Interview by Chris Hubbard

MRR: Let’s begin by talking about how the record store got started. Whose idea was it and how did you take it from an idea to a reality?
Fred: Starting a record store and show space was something I’d been talking about and wanting to do for quite a long time. For a long time we had Mission Records here, which was a really great place. I have really great memories from there. It closed down a few years ago, and all of a sudden the city didn’t have a punk rock record store or a good all-age show space. Both of these things are super important, and you really felt the hole that that Mission Records left. I assumed that some one would take it upon them selves to fill that hole and open up something similar, but years later still no one had. I daydreamed about dong it myself, but never really felt like it was very realistic. About a year and a half ago, I was going to school at the time, and I remember there was this one show I went to. It was a One Reason show and there was an intro to one song and they said something like: “What’s the point of going to school when you’re just going to do stuff like this? You’re just going to go to shows. What’s the point of spending thousand of dollars on school when you’re just going to do this? Learn from books or your friends.” I was like yeah! I’m spending thousands of dollars on school and this is stupid; I really just want to be doing stuff like this!

Garrett: One Reason started the record store!

Fred: Yeah, kind of. That’s when I really started talking about seriously doing it. I ended up dropping out of school the next semester with the intention putting my energy and time into opening up a Mission Records kind of place. I talked with a bunch of people about it and there was a crapload of people really into it, and a crapload of people that thought I was full of shit. But it really made a difference, the people that were really into it like Jesska, Zoe and Sarah T. We’d go on bike rides through niegborhoods we wanted to have the space in, just looking for “for rent” signs in the window. And that’s how we found this place.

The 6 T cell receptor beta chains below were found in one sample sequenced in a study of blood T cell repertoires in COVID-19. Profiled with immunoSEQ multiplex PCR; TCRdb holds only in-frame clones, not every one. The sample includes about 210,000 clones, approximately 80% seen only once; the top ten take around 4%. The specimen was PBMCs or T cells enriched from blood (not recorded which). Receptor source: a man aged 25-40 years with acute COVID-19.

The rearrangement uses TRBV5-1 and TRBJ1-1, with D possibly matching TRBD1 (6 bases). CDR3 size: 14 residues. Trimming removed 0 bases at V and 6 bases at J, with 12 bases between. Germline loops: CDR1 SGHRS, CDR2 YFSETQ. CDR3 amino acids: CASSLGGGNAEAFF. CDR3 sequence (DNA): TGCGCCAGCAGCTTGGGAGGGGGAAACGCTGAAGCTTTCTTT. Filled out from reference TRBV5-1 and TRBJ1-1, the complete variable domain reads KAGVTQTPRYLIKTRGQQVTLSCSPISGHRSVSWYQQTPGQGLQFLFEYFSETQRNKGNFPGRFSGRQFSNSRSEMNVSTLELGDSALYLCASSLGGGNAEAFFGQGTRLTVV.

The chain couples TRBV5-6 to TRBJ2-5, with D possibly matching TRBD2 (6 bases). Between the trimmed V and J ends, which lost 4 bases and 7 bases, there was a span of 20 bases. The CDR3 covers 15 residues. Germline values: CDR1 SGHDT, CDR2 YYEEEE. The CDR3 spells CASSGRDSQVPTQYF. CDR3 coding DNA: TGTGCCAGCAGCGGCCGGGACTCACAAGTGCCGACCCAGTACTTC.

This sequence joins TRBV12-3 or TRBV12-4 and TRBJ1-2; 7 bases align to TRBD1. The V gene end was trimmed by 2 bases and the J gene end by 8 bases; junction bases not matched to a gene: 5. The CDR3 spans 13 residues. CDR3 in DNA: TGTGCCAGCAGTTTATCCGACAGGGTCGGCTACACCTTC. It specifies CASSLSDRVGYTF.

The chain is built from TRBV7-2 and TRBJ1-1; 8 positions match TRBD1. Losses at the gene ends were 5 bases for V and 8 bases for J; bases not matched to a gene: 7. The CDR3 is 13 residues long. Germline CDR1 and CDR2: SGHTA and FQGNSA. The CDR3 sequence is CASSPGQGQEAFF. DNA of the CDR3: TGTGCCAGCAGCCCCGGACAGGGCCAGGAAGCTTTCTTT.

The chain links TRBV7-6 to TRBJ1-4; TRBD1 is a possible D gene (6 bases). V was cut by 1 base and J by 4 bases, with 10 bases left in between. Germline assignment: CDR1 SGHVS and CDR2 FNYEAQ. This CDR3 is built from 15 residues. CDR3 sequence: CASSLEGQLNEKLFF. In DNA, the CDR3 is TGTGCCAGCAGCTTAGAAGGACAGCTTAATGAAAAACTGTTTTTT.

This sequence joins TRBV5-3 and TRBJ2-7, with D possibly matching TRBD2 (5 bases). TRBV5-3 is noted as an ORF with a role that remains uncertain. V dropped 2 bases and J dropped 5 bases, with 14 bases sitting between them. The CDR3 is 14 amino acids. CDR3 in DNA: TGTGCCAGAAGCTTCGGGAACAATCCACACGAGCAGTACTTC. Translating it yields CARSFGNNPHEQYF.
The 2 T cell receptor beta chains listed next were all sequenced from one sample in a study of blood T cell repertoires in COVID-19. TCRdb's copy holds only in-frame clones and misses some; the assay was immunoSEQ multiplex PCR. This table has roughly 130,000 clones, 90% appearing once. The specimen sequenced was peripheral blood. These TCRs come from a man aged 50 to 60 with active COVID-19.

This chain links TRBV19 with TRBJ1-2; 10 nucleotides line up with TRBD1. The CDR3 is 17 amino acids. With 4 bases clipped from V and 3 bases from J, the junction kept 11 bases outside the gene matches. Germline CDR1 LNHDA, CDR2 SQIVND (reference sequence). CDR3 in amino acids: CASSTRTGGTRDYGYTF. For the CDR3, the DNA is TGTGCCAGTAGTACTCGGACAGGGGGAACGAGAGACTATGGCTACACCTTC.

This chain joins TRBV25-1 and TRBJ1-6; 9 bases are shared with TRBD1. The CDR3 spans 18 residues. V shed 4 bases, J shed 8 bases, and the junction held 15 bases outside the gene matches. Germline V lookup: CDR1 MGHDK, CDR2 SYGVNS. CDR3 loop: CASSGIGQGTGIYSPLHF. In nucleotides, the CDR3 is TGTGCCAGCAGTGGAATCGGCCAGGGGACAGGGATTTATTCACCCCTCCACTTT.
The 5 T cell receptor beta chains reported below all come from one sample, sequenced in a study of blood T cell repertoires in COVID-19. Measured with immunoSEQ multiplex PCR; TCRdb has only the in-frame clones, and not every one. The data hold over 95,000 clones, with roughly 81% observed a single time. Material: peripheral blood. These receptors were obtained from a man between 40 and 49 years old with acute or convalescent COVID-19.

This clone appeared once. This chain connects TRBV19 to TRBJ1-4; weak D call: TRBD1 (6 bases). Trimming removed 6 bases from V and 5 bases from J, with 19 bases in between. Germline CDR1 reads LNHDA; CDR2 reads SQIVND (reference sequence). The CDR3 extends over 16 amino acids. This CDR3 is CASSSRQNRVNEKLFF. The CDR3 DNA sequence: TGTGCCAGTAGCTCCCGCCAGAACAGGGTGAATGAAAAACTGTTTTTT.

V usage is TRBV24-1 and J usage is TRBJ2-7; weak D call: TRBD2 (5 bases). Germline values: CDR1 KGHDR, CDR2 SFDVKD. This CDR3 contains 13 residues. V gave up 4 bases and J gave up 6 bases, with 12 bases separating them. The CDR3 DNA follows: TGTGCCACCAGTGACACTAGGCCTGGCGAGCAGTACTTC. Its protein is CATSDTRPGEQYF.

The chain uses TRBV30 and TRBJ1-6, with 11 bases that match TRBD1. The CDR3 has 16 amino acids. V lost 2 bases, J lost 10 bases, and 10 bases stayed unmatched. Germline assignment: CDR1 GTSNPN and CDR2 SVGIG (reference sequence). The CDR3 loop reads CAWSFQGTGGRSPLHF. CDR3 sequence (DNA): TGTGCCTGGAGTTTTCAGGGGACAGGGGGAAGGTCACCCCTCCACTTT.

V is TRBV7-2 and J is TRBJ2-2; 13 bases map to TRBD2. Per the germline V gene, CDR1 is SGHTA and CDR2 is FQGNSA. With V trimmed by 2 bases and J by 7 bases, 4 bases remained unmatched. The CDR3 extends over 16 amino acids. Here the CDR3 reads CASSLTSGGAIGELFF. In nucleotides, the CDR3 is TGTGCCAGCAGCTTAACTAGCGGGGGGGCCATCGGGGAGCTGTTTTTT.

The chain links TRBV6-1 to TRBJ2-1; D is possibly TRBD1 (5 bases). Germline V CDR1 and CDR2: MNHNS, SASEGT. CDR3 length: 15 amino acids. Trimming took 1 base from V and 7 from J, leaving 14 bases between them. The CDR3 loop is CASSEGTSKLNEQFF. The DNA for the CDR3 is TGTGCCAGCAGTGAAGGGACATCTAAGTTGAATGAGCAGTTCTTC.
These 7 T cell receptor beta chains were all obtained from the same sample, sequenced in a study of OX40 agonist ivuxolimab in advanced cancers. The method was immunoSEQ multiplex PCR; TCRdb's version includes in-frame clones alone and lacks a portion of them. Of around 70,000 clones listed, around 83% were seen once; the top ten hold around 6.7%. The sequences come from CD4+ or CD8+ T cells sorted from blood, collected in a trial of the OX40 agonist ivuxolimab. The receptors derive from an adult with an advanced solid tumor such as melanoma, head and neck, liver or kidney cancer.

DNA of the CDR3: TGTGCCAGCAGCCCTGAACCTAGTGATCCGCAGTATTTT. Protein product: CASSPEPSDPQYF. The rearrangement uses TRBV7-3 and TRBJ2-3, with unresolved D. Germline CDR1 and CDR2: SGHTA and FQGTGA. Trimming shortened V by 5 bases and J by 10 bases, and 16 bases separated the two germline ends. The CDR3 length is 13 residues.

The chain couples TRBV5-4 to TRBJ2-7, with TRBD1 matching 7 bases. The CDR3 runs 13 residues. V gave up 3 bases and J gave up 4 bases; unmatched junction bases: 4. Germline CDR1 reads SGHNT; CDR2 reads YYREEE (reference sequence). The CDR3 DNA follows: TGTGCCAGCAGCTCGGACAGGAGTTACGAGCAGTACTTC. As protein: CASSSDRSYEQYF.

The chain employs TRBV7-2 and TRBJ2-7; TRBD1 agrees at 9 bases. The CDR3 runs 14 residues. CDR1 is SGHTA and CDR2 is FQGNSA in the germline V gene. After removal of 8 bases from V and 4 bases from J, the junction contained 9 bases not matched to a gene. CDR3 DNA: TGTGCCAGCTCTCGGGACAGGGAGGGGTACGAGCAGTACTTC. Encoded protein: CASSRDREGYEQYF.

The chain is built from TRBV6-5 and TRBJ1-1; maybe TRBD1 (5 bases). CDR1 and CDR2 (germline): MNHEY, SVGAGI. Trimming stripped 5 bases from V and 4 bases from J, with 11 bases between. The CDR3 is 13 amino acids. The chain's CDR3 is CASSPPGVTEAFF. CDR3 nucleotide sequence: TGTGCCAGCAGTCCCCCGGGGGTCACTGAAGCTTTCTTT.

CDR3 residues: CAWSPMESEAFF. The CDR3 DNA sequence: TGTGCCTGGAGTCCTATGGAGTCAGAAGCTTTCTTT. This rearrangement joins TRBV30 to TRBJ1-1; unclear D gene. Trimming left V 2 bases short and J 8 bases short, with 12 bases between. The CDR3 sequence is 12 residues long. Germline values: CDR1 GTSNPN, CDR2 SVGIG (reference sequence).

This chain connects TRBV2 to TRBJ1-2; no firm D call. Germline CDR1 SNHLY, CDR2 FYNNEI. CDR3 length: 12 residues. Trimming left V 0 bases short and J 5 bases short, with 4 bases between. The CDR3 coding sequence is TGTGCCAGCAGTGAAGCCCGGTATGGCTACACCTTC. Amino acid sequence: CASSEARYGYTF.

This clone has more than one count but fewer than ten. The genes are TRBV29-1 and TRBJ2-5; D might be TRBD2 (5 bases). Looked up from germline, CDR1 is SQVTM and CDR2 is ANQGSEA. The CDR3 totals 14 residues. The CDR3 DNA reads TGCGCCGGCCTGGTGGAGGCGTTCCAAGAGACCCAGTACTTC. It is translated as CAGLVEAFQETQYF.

Jessica: I remember talking to Fred about it. We had just met at the Kung Fu USA show. We met sharing the mic with Shell and afterwards we were like… “It was really nice rocking out with you. We should do that again sometime.” We hung out at a party a week later, and Fred was talking about wanting to start a record shop and I was talking about missing having a place to put on shows, and we talked about how cool it would be if we could put those two things together. Fred said, “I’m going to go ahead and drop out of school.” I was going to go on a trip with some friends a few months later and whenever I got back from that we were going to start looking for places. But Fred was looking while I was gone. And I’m from the Midwest and I love the basement situation and there aren’t any basements here. I got home and him and Sarah T. had been looking at places and we found this one and it was totally perfect. We moved in a few days later and started tearing up the floor and started building.

Read the rest of this entry »

Record of the Week: Flesh World

June 24th, 2015 by

a0857245988_16FLESH WORLD — “The Wild Animals in My Life” LP